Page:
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Institutional Context for Emergency Response 11 Figure 1. National context for homeland security and emergency management. National Emergency Management Policies and Guidelines This set of documents created the principle requirements for ER planning and relates to various agencies: · NIMS--created a national standard system for federal, state, tribal, and local governments to work together to prepare for, and respond to, incidents affecting lives and property. It presents and integrates accepted practices proven effective over the years into a comprehen- sive framework for use by incident management organizations in an all-hazards context. (NIMS, 2008) The following two NIMS companion documents are tailored to transportation professionals: FHWA's Simplified Guide to the Incident Command System for Transportation Profession- als (FHWA, 2006a)5 introduces the Incident Command System (ICS) to stakeholders who could be called upon to provide specific expertise, assistance, or material dur- ing highway incidents, but who may be largely unfamiliar with ICS organization and operations.6 I-95 Corridor Coalition's Supplemental Resource Guide to the National Incident Management System (NIMS) for Transportation Management Center Professionals. (I-95CC, 2008)7 · National Response Framework (NRF)--replaced the earlier National Response Plan and was expanded in scope, audience, and breadth (NRF, 2008). The NRF is the definitive guide for 5 Available at http://ops.fhwa.dot.gov/publications/ics_guide/ics_guide.pdf (accessed January 2009). 6 ICS was an outgrowth from lessons learned from wildfires in the western U.S. in the 1970s and has since been refined and formalized in NIMS. 7 Available at http://www.i95coalition.net/i95/Portals/0/Public_Files/pm/reports/I95CC%20NIMS%20Guide% 20-%2011-3B.pdf (accessed January 2009.)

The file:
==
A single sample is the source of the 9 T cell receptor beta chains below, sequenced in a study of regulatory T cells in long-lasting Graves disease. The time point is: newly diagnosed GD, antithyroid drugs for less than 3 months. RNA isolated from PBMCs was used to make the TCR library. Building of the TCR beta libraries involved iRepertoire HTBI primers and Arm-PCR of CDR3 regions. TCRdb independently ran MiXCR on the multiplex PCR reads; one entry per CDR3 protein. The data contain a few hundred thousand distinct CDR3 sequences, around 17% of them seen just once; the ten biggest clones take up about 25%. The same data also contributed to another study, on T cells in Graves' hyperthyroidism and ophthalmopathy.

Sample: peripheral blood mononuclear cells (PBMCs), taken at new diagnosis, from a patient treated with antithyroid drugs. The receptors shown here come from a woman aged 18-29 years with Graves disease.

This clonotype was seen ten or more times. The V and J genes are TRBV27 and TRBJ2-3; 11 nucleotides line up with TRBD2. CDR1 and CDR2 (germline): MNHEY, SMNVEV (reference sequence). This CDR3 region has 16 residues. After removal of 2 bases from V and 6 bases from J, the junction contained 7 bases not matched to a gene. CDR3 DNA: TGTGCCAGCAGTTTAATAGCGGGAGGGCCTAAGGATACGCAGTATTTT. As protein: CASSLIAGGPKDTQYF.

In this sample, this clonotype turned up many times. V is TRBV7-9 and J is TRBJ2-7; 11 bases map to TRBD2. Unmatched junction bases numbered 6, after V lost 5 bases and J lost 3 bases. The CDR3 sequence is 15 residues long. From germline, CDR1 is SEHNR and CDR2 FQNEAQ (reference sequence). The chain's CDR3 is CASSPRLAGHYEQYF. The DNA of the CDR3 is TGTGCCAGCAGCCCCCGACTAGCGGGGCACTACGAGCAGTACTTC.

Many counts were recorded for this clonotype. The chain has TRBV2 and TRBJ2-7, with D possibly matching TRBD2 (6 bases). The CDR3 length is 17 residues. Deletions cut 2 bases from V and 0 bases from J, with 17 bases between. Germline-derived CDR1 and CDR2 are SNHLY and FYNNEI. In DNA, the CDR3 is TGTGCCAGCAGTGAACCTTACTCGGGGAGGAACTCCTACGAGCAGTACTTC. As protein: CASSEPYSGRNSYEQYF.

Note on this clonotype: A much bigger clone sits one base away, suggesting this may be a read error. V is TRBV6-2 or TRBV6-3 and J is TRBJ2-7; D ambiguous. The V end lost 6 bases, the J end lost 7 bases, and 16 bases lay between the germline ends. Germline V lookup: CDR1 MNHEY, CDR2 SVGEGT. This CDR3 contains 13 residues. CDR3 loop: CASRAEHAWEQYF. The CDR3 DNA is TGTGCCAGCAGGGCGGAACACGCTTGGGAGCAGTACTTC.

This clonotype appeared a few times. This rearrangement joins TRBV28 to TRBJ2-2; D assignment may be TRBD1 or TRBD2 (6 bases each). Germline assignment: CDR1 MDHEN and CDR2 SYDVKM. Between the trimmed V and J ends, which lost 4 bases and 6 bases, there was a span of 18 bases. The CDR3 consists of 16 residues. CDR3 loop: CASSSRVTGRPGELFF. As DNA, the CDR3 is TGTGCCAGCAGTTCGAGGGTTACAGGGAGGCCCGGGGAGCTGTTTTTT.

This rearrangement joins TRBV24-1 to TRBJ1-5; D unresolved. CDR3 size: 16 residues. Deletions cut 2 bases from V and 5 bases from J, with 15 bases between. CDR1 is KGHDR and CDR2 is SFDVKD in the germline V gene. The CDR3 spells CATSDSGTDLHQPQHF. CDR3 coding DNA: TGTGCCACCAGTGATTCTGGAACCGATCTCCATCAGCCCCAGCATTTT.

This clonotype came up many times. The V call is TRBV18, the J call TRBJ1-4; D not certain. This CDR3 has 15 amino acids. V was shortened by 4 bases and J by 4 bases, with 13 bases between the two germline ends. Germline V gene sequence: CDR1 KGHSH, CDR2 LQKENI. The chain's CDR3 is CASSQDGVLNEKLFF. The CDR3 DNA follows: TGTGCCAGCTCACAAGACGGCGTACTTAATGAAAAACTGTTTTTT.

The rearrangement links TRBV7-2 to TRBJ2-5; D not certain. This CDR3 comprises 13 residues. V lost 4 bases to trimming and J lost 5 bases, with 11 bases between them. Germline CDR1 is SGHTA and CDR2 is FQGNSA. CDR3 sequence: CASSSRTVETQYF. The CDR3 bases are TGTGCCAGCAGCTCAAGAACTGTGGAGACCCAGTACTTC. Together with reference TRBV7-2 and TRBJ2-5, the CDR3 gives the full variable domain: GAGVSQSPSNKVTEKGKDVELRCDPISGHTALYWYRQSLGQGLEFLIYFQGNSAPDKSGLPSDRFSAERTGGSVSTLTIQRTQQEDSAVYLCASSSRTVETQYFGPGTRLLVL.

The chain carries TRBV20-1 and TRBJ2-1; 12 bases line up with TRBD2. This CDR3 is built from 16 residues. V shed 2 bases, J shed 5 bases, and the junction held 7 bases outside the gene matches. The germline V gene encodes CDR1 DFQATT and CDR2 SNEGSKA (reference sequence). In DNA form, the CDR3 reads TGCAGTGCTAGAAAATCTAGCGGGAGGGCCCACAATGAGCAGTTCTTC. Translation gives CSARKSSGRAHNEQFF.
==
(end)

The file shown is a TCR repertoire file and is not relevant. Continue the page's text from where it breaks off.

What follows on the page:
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12 A Guide to Emergency Response Planning at State Transportation Agencies ER and delineates the nation's response doctrines, responsibilities, and structures. It embraces NIMS and updates the Emergency Support Function (ESF) descriptions. There are several important companion documents to the NRF:8 ESF Annexes define the stakeholders and their roles and responsibilities, purpose, capabil- ities, and concept of operations for the 15 ESFs. These are critical to effective ER planning; state/local versions adapted to state and local conditions are typically included in EOPs. Support Annexes are a separate set of annexes that describe how federal departments and agencies; state, territorial, tribal, and local entities; the private sector; volunteer organiza- tions; and nongovernmental organizations (NGOs) coordinate and execute the common functional processes and administrative requirements for efficient and effective incident management. They may support several ESFs. Incident Annexes are a separate set of annexes that describe the concept of operations to address specific contingency or hazard situations or an element of an incident requiring specialized application of the Framework. · National Infrastructure Protection Plan (NIPP)--meets HSPD-7, Infrastructure Identifica- tion, Prioritization, and Protection (DHS, 2006) requirements. The NIPP provides the coor- dinated approach used to establish national priorities, goals, and requirements for Critical Infrastructure and Key Resources (CI/KR) protection so that federal funding and resources are applied in the most effective manner to reduce vulnerability, deter threats, and minimize the consequences of attacks and other incidents. · National Preparedness Guidelines (NPG)--implements the National Preparedness Goal called out in HSPD-8, National Preparedness (NPG, 2007). It introduces a number of capabilities- based planning tools, including9 National Planning Scenarios are a diverse set of 15 high-consequence threat scenarios for potential terrorist attacks and natural disasters that form the basis for coordinated federal planning, training, exercises, and grant investments needed to prepare for emer- gencies of all types. The scenarios include 12 chemical, biological, radiation, nuclear, and explosive weapons (CBRNE) threats; a cyber attack; a Category 5 hurricane; and an earthquake. Target Capabilities List (TCL) defines 37 specific capabilities that communities, the private sector, nongovernment agencies, and all levels of government should collectively possess in order to respond effectively to disasters. Universal Task List (UTL) is a series of 1,600 unique tasks that can facilitate efforts to pre- vent, protect against, respond to, and recover from the events represented by the National Planning Scenarios. It presents a common vocabulary and identifies key tasks that support development of essential capabilities among organizations at all levels. No entity will per- form every task. NOTE: These authorities--the documents and their requirements--are continually changing, some frequently, others over longer intervals. Results of the research team's 2008 survey of state transportation agencies show that 43% of respondents had difficulty keeping up with changing NIMS and National Response Plan/National Response Framework requirements from DHS. Even more (56%) indicated they had difficulty interpreting or understanding NIMS. 8 The following text was adapted from several Annex documents. The list of annexes is included in the Appen- dix K description of the NRF. 9 Descriptions adapted from the NPG. The NPG components are security-sensitive and are not available on the public website. Appendix K discusses how homeland security and EM personnel can access secure documents.